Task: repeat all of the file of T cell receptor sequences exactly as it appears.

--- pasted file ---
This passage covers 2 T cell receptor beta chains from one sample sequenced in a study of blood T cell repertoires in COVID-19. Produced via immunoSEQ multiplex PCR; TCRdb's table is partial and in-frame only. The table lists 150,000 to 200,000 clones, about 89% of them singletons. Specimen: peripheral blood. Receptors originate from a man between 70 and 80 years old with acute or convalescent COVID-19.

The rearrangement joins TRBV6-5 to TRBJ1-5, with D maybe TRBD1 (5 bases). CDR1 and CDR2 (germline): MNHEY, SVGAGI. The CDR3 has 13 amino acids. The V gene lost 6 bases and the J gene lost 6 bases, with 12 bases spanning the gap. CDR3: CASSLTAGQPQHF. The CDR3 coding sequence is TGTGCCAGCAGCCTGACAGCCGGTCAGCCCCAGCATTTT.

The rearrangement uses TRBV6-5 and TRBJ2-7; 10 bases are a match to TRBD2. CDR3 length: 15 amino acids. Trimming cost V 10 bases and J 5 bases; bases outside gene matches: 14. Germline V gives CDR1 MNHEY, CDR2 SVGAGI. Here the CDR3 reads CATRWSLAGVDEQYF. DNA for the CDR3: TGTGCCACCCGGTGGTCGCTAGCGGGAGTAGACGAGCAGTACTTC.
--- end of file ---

This passage covers 2 T cell receptor beta chains from one sample sequenced in a study of blood T cell repertoires in COVID-19. Produced via immunoSEQ multiplex PCR; TCRdb's table is partial and in-frame only. The table lists 150,000 to 200,000 clones, about 89% of them singletons. Specimen: peripheral blood. Receptors originate from a man between 70 and 80 years old with acute or convalescent COVID-19.

The rearrangement joins TRBV6-5 to TRBJ1-5, with D maybe TRBD1 (5 bases). CDR1 and CDR2 (germline): MNHEY, SVGAGI. The CDR3 has 13 amino acids. The V gene lost 6 bases and the J gene lost 6 bases, with 12 bases spanning the gap. CDR3: CASSLTAGQPQHF. The CDR3 coding sequence is TGTGCCAGCAGCCTGACAGCCGGTCAGCCCCAGCATTTT.

The rearrangement uses TRBV6-5 and TRBJ2-7; 10 bases are a match to TRBD2. CDR3 length: 15 amino acids. Trimming cost V 10 bases and J 5 bases; bases outside gene matches: 14. Germline V gives CDR1 MNHEY, CDR2 SVGAGI. Here the CDR3 reads CATRWSLAGVDEQYF. DNA for the CDR3: TGTGCCACCCGGTGGTCGCTAGCGGGAGTAGACGAGCAGTACTTC.